Humans vs machines? Amazon builds gizmo to protect workers

Humans vs machines? Amazon builds gizmo to protect workers

Humans vs machines? Amazon builds gizmo to protect workers

Deploying more than 100,000 robots across Amazon warehouses poses a unique challenge to workplace safety: how does the online retailer keep humans safe as they operate alongside smart machines?

In 2018, Amazon began introducing workers to a new electronic utility belt designed to communicate with other robots – and, ultimately, keep humans out of danger.

Dubbed the Robotic Tech Vest (RTV), the utility belt is connected to a pair of suspenders and outfitted with sensors that tell other machines to slow down or change course as the wearer approaches.

“What the vest allows the robots to do is detect the human from farther away and smartly update its travel plan to steer clear without the need for the associate to explicitly mark out those zones,” Brad Porter, vice president of Amazon Robotics, told TechCrunch.

Robots typically have a designated place inside the warehouse, cordoned off to prevent them from crossing paths with humans unnecessarily. When a robot drops an item or bogs down, however, a human would have to enter the space to intervene.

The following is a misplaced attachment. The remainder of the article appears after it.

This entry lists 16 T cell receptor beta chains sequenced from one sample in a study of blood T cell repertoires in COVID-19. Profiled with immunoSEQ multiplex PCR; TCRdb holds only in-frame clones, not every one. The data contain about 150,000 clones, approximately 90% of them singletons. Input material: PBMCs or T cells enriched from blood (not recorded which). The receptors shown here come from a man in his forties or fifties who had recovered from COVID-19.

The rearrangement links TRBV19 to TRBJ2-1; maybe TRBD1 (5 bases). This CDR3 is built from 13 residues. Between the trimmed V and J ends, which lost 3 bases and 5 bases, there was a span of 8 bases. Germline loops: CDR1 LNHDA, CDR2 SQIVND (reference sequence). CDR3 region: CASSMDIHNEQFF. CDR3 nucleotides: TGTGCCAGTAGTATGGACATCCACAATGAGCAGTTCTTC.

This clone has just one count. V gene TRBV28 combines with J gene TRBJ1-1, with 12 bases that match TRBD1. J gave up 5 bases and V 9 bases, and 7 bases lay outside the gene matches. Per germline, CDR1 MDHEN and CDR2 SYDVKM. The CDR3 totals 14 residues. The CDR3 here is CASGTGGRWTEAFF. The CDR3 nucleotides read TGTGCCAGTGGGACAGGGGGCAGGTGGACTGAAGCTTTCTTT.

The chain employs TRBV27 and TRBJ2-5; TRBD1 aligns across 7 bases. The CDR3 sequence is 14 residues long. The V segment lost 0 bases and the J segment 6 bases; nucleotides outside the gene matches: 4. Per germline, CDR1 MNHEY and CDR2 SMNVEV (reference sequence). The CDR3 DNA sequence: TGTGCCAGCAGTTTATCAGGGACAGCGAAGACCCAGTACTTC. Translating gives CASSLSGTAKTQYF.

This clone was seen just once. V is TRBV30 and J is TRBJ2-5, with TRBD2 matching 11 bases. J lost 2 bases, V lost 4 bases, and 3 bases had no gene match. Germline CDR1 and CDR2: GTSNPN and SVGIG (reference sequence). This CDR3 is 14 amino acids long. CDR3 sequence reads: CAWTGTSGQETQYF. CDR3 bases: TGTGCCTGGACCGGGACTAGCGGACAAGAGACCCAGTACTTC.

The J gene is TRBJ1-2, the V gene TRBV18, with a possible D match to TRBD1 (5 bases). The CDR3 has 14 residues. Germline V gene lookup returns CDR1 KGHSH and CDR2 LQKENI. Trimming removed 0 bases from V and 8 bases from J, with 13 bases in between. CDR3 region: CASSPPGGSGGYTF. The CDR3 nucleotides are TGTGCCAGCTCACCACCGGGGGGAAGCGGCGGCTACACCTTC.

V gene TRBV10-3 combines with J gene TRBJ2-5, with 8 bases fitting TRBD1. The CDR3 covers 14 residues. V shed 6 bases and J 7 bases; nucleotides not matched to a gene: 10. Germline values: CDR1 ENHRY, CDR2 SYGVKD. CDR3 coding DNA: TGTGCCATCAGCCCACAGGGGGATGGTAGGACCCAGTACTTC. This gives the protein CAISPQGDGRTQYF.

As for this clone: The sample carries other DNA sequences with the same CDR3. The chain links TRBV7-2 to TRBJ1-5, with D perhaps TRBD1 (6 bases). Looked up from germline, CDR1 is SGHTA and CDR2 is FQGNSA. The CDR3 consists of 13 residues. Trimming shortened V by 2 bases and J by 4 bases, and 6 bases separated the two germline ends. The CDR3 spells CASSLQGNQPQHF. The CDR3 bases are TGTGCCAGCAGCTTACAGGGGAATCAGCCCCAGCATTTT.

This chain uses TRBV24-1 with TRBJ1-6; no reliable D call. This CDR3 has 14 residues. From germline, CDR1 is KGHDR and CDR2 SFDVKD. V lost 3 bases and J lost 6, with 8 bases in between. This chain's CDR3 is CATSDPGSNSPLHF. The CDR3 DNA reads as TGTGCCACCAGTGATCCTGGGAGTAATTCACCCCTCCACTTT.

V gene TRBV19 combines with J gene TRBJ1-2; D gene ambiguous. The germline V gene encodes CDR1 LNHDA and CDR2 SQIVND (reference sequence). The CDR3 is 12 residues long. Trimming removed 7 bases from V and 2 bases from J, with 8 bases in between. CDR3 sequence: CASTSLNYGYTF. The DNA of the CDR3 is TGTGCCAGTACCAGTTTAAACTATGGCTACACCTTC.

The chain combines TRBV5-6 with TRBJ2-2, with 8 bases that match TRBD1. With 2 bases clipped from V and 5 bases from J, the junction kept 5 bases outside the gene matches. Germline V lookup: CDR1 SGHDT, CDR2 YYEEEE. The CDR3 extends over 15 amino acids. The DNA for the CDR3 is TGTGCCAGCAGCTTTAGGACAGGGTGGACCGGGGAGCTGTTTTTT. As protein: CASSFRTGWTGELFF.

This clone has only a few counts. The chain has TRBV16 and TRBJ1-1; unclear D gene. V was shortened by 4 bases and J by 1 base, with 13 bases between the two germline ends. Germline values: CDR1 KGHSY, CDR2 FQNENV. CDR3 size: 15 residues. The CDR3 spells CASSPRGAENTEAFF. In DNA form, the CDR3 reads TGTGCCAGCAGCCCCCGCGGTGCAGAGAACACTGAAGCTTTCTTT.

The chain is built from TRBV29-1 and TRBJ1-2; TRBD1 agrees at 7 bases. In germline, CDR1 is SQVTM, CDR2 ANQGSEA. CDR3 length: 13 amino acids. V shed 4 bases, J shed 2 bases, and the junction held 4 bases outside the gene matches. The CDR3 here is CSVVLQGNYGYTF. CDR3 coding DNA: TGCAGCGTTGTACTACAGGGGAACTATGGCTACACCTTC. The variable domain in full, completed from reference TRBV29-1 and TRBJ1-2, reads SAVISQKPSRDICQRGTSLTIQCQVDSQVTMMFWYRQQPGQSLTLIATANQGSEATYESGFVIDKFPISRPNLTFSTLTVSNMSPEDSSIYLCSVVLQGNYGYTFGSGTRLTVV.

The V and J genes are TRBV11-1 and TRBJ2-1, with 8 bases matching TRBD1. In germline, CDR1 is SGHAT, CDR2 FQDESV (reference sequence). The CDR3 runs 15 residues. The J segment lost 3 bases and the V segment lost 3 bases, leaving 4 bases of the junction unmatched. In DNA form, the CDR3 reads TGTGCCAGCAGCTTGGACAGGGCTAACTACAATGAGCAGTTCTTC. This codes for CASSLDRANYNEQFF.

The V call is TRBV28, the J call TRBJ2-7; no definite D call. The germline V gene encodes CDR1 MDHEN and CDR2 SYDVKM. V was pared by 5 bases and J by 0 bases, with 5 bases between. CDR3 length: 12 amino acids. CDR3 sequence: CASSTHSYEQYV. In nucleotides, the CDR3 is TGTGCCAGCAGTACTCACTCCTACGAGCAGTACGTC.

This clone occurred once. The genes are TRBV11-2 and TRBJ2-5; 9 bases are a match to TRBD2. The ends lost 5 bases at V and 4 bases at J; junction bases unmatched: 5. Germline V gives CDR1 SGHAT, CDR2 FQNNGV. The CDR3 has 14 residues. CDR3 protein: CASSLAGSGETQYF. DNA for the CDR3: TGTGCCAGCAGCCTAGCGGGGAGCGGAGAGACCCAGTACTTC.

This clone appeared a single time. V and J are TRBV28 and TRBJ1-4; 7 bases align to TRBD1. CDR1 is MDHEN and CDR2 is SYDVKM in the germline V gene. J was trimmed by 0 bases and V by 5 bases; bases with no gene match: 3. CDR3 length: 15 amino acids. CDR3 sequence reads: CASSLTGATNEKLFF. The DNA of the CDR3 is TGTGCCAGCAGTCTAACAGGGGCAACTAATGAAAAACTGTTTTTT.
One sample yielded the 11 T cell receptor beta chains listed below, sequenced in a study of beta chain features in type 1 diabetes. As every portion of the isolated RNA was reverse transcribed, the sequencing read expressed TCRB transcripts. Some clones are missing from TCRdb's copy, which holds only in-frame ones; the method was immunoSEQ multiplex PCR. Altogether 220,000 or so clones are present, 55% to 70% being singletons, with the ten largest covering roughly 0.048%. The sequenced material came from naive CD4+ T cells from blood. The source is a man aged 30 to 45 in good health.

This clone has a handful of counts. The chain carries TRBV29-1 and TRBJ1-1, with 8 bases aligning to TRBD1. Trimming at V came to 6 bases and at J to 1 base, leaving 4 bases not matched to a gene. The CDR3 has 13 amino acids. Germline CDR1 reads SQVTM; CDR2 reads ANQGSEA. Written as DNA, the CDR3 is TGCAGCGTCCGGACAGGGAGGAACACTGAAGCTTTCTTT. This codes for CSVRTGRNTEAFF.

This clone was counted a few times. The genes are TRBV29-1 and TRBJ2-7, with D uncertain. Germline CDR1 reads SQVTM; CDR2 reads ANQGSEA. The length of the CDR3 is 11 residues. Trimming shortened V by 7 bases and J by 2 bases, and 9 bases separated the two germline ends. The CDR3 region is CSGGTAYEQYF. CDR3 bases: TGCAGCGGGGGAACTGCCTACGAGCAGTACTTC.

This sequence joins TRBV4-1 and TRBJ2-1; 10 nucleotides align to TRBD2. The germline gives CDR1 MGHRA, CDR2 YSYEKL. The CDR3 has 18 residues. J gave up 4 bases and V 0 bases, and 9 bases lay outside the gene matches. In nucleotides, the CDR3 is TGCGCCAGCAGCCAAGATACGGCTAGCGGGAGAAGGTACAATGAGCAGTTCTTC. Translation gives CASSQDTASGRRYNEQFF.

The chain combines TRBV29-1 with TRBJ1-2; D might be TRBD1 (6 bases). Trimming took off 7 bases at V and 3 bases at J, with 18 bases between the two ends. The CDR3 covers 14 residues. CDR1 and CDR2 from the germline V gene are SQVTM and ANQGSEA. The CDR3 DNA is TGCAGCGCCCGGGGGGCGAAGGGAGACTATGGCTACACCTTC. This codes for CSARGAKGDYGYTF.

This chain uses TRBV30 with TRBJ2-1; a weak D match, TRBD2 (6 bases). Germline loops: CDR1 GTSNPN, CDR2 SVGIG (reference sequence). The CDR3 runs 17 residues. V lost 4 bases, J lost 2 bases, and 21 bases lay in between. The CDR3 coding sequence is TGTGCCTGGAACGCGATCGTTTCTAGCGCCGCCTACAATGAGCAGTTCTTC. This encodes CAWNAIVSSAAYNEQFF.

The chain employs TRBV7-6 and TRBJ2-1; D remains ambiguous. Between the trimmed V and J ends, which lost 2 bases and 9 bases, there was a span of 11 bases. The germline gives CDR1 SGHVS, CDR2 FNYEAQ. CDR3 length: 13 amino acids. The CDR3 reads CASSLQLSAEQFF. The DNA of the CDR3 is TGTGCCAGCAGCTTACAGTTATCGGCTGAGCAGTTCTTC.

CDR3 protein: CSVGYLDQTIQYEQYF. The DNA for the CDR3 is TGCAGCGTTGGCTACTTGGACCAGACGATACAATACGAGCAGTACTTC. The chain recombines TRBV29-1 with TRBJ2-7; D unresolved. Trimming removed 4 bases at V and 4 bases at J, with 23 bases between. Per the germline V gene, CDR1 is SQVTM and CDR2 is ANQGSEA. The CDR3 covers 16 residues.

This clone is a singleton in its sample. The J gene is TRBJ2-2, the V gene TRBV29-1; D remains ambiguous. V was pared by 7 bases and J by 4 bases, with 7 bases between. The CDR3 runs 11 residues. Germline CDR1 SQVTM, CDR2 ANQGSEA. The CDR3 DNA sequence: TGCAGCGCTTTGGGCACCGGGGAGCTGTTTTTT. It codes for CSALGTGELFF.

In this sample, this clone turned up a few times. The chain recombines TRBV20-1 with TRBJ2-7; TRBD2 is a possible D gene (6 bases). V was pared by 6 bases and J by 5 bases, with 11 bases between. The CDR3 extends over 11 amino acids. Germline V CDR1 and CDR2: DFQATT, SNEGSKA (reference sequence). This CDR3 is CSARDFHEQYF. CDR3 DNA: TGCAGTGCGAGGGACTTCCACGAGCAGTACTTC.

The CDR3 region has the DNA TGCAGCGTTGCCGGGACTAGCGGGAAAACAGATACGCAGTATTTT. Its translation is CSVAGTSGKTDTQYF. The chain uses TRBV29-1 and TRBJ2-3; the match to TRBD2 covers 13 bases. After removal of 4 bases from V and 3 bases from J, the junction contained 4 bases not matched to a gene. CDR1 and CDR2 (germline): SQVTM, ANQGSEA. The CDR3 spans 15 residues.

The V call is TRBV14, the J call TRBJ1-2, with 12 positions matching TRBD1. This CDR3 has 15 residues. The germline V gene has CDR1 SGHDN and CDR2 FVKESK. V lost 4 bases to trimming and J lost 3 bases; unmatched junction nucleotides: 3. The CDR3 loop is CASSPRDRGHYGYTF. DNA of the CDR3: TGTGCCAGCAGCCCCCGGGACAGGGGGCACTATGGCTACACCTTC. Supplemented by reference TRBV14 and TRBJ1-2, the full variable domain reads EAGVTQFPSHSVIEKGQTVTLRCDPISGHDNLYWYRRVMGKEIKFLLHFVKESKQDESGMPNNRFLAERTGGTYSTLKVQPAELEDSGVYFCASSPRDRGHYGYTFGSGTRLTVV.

An employee wearing an RTV automatically signals their presence to the machine. The wearable tech thus increases system visibility.

“In the past, associates would mark out the grid of cells where they would be working in order to enable the robotic traffic planner to smartly route around that region,” Porter said.

The idea of installing sensors for robots to “see” each other on the factory floor has gained momentum in the past few years with the advent of “cobots” or collaborative robots.

But, unlike the RTV which has to be worn by humans, cobots automatically map out the space where they operate without the need for additional gizmos to be strapped onto a human. The cobots adjust their movement and behaviour accordingly once they sense a human is entering their space.